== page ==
Don’t bother. They’re here. In fact, they’re apparently everywhere.
Yesterday, a student sent me a link to a story about a Montana lawmaker who is proposing to give people convicted of a crime a choice between prison time and “infliction of pain.” According to the report, Republican Rep. Jerry O’Neil is drafting a bill that would allow those convicted of misdemeanors or felonies to negotiate corporal punishment rather than a more conventional sentence, because he thinks long prison sentences are inhumane, and thinks many offenders would prefer something like “20 lashes.”
This is the same lawmaker who made headlines earlier in the legislative session when he asked to get paid in gold and silver coins because he is skeptical about the future of the dollar.
Not to be outdone, however, our Hoosier legislators are weighing in with some pretty impressive entries in the OMG sweepstakes. Some pending bills are just terrible policy, of course. We’re used to those here in Indiana. Others are head-scratchers. For example, Senate Bill 0462 designates the fourth Saturday of July as the National Day of the Cowboy and Cowgirl in Indiana, and designates the third weekend of May as the First People’s Celebration Weekend in Indiana in observance of the Corn Planting Moon Ceremony.
The Corn Planting Moon Ceremony? SB 0462 is definitely a contender. But my current favorite is Senate Bill o230, which proposes to “nullify” federal laws our Indiana policymakers don’t like.
SB 0230 provides that “any federal act, order, law, rule, regulation, or statute found by the general assembly to be inconsistent with the power granted to the federal government in the Constitution of the United States is void in Indiana. Provides that a resident of Indiana has a cause of action to enjoin the enforcement or implementation or the attempted enforcement or implementation of a federal act, order, law, rule, regulation, or statute declared void by the general assembly. Provides that a plaintiff who prevails in such an action is entitled to reasonable attorney’s fees and costs. Provides that a person who knowingly or intentionally implements or enforces, or attempts to implement or enforce, a federal law that is declared void by the general assembly commits a Class D felony. Finds that the federal Patient Protection and Affordable Care Act and the federal Health Care and Education Reconciliation Act of 2010 are inconsistent with the power granted to the federal government in the Constitution of the United States.”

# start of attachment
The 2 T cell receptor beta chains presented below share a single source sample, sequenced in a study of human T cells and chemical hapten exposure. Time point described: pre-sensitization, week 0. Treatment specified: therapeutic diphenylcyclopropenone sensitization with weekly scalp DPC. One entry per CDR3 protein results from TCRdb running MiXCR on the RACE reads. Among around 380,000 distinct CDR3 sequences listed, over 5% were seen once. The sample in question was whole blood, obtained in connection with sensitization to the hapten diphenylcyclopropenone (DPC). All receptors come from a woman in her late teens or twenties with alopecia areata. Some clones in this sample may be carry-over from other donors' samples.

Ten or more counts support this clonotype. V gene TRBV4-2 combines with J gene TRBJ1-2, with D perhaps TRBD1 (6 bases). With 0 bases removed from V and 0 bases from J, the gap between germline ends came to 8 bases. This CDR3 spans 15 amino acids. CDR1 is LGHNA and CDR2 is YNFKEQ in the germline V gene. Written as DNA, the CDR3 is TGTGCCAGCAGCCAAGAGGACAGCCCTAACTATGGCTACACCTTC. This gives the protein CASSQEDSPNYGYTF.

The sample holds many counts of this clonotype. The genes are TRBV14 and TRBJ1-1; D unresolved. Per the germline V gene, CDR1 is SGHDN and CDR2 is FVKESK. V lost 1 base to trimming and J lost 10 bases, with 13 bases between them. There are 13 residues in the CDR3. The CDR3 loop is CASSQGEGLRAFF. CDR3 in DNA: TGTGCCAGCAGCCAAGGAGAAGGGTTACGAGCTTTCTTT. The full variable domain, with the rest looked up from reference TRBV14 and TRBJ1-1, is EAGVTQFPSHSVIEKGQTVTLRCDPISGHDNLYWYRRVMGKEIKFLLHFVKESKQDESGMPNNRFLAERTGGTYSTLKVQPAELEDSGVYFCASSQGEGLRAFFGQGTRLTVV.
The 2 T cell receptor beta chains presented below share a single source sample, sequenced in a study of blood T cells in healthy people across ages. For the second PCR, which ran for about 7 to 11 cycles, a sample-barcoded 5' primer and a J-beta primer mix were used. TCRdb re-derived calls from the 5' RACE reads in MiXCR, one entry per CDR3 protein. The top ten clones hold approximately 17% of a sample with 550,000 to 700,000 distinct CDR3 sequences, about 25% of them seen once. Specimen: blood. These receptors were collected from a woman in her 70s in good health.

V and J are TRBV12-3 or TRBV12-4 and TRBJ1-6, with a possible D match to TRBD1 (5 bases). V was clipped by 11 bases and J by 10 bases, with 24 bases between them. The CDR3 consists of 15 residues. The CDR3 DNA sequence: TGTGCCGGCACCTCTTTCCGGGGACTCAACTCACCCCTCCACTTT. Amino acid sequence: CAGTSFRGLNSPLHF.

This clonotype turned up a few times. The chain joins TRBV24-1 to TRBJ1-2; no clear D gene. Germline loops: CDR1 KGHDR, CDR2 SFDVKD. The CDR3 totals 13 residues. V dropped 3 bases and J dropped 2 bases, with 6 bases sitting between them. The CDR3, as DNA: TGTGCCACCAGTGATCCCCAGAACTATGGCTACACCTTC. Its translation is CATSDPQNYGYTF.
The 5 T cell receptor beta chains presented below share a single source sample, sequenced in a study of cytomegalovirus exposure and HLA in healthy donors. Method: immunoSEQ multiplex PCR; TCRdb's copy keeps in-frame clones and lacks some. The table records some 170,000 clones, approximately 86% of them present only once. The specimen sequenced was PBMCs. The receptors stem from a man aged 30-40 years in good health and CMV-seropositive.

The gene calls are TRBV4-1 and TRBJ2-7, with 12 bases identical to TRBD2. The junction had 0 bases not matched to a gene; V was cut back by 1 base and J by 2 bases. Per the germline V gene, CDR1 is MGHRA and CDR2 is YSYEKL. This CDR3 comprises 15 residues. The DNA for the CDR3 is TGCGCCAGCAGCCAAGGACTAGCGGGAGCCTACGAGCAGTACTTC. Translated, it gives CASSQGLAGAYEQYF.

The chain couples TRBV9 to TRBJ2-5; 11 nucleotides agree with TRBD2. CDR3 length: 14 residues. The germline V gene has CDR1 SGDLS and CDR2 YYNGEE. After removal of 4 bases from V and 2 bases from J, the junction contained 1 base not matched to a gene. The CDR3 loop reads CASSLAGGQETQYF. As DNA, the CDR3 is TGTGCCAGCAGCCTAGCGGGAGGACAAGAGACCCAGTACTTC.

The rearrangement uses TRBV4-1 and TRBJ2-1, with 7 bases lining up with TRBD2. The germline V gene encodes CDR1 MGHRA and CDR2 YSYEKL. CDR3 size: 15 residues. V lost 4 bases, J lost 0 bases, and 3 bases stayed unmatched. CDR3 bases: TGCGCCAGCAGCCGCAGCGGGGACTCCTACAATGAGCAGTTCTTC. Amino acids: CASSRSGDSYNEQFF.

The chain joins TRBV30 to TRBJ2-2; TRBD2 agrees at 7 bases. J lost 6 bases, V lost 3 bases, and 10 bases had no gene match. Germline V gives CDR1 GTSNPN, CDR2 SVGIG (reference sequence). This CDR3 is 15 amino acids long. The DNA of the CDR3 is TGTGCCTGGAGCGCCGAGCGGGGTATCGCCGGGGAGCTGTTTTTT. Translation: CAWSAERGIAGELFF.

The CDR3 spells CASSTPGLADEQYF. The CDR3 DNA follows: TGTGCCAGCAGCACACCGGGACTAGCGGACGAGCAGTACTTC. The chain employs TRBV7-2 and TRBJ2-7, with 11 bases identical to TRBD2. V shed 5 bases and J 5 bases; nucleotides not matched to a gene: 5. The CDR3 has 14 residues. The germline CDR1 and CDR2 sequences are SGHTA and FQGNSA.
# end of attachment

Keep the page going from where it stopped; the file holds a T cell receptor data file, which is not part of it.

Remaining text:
Presumably, the genius who sponsored this one missed that pesky little provision in the U.S. Constitution known as the Supremacy Clause. (Didn’t some of this guy’s forebears try that “states rights” gambit during the civil rights movement? Didn’t work then, either.)
It’s pretty clear what’s pissed off the sponsor of SB 0230, and pretty obvious what his bill–however embarrassing–is all about. SB 0163, on the other hand, is mystifying.
The digest begins “Provides that an individual may not be registered as a lobbyist for more than ten years.” The bill also provides that “an individual may not be a candidate for election to the general assembly if, at the expiration of the term to which the individual would be elected, the individual would have served more than 16 years as a member of the general assembly” and “provides that an individual may not be employed by or provide personal services under contract to any Indiana government body for more than ten years during the individual’s lifetime.” It also prohibits anyone from receiving more than $1,000,000 in compensation from government during his lifetime.
I understand trying to term limit legislators (although it really isn’t a very good idea, no matter how tempting it may seem)–but lobbyists and government employees?
Maybe we could just give those guys a choice between term limits and 25 lashes?